Armin and I each got stuck into an Irish breakfast at a cafe on the south bank of the River Liffey. The receptionist at the hotel had kindly let us leave our bags in a securely locked room behind the reception desk, so we were free to roam the city for a few hours without being weighed down by our belongings. We could check in properly from 2pm.
‘I love these sausages,’ I said, eagerly devouring the contents of my plate. I love food and I’m always hungry, but I was particularly ravenous after the early morning flight from England.
‘Slow down, you’ll give yourself indigestion.’ Armin sipped his coffee and looked out at the river and the bridges, observing the people walking in the bright morning sun. ‘It’s not very crowded with people. Leeds is busier than this.’
I nodded distractedly, dipping my toast into runny yoke.
‘I wonder what the population of Dublin is,’ said Armin. ‘I’m surprised. It’s Friday morning and look, the streets are pretty quiet. I’m not complaining, I like it. I hate how crowded English cities are.’
‘It’ll be busy tonight, I’m sure,’ I said, glancing out the window and observing the truth of his words.
‘Y’know, your English is perfect. You never make any mistakes, and you even speak in a kind of informal way. It’s totally natural. If I didn’t know, I’d think you were English.’
‘Thank you, that’s good to hear. Not that I want to be mistaken for being English! Especially not here!’ I laughed. ‘But I’m happy that my English is so good.’
‘You speak English better than I do, and it’s my first language!’ said Armin. This time he laughed. ‘You don’t even speak with an Italian accent. If you’d told me when we first met that you was English, I would have believed you.’
‘Well, I’ve been speaking English for a long time.’
‘Did you learn it at school?’
I nodded, chewing another mouthful of food. I looked down at my empty plate, wishing the breakfast had been bigger.
‘I need to walk off this food,’ said Armin, leaning back in his chair and patting his stomach. He was naturally slim and I was jealous of his metabolism.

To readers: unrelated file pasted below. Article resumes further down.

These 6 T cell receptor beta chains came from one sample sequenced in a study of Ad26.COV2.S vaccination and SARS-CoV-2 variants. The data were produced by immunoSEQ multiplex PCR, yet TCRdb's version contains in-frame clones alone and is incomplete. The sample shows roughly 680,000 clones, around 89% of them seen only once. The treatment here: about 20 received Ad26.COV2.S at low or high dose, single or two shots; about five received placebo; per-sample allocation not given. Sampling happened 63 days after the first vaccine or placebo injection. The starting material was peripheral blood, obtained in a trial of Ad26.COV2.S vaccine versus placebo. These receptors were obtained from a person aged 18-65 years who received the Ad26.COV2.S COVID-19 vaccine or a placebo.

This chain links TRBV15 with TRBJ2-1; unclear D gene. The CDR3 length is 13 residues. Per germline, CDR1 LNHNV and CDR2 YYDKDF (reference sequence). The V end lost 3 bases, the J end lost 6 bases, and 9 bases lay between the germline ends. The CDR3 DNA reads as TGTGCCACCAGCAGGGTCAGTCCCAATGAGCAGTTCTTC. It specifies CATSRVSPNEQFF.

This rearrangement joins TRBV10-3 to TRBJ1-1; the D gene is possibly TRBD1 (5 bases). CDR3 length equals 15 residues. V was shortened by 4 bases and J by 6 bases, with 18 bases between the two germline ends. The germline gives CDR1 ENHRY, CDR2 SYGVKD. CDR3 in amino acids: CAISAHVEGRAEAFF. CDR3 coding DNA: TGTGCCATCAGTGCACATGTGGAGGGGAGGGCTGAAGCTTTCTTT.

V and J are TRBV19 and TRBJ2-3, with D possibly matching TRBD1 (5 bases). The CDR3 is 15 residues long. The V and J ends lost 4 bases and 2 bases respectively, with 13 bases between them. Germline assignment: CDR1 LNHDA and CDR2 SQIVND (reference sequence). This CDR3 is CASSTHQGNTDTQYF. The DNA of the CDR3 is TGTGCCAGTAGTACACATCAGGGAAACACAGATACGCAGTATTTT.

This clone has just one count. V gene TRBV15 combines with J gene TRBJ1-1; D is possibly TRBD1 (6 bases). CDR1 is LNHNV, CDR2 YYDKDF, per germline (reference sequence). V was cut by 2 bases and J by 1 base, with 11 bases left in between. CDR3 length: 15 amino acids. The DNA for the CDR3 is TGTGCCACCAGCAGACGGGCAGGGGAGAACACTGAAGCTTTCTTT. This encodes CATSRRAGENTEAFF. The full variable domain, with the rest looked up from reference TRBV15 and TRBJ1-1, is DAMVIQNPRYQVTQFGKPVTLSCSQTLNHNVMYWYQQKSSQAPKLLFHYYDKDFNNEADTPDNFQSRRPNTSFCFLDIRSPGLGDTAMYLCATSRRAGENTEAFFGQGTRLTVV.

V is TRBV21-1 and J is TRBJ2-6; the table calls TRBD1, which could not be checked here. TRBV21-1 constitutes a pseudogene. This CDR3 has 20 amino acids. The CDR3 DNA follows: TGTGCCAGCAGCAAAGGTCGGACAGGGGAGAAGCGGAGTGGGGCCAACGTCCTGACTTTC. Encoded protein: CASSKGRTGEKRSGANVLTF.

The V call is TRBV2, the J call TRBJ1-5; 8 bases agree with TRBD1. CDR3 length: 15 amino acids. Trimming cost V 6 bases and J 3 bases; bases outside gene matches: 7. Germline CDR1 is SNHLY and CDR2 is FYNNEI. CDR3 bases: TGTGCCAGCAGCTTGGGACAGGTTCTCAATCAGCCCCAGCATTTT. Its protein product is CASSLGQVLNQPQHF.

‘If you’re not gonna finish that food, I will,’ I said, pointing at his plate with my knife.
‘No, I’ll finish it. I just need to rest for a minute.’ He picked up the pocket guide book from the table, and leafed through its pages. He’d bought it from a tourist information near our hotel. ‘Ok, so we’re seeing the Book of Kells this afternoon,’ he said.
I grinned with excitement. ‘I can’t wait!’
Armin smiled. ‘I love how passionate you are about that book. Seriously, I love your enthusiasm.’
‘You don’t know how much I’m looking forward to this! I studied it when I did my Masters.’
‘I know,’ he said, laughing.
‘What are you laughing at?’
‘You. I love how animated you become when you’re excited. You gesticulate a lot. I love it.’
‘It’s an Italian thing,’ I said. ‘But listen, I’d love to get my hands on the Book of Kells and study it. It’s the only thing I’ve ever wanted to do, research and study old books.’
‘I know. That’s the main reason I suggested we come here. Well, that and the Guinness. But I knew you’d really love to see that book. Our tickets say three thirty, so we’ve got plenty of time. We can walk off this breakfast, then check in properly at the hotel, then go to Trinity College to see the book. Then tonight we can go out for dinner and do a pub crawl.’
‘Sounds like a great plan!’
‘After we’ve finished eating this, let’s go to Temple Bar and then go to the General Post Office.’
‘Oh my God, you’ve been going on about the Post Office more than I have about the Book of Kells!’
‘But I thought you loved history,’ he said, putting the guide book back down on the table.
‘I do. But it’s just a building.’
‘But apparently you can still see the bullet holes in the brickwork where the English opened fire.’ He folded his arms. ‘I’m sorry if it’s not as old as the Colosseum or the leaning tower of Pisa.’
He was so cute when he was being defensive and sulky, and I loved winding him up. ‘I’m just joking, chill out. I want to see it, too. But we’re here until Monday, so we don’t have to see everything today.’
‘Ok. Let’s just wander around and take it all in. We can go to the Post Office tomorrow, I don’t mind. Like you said, we’ve got plenty of time.’
‘Are you gonna finish that breakfast?’ I said, coveting the remaining food on his plate.
He picked up his knife and fork. ‘Don’t rush me, bitch.’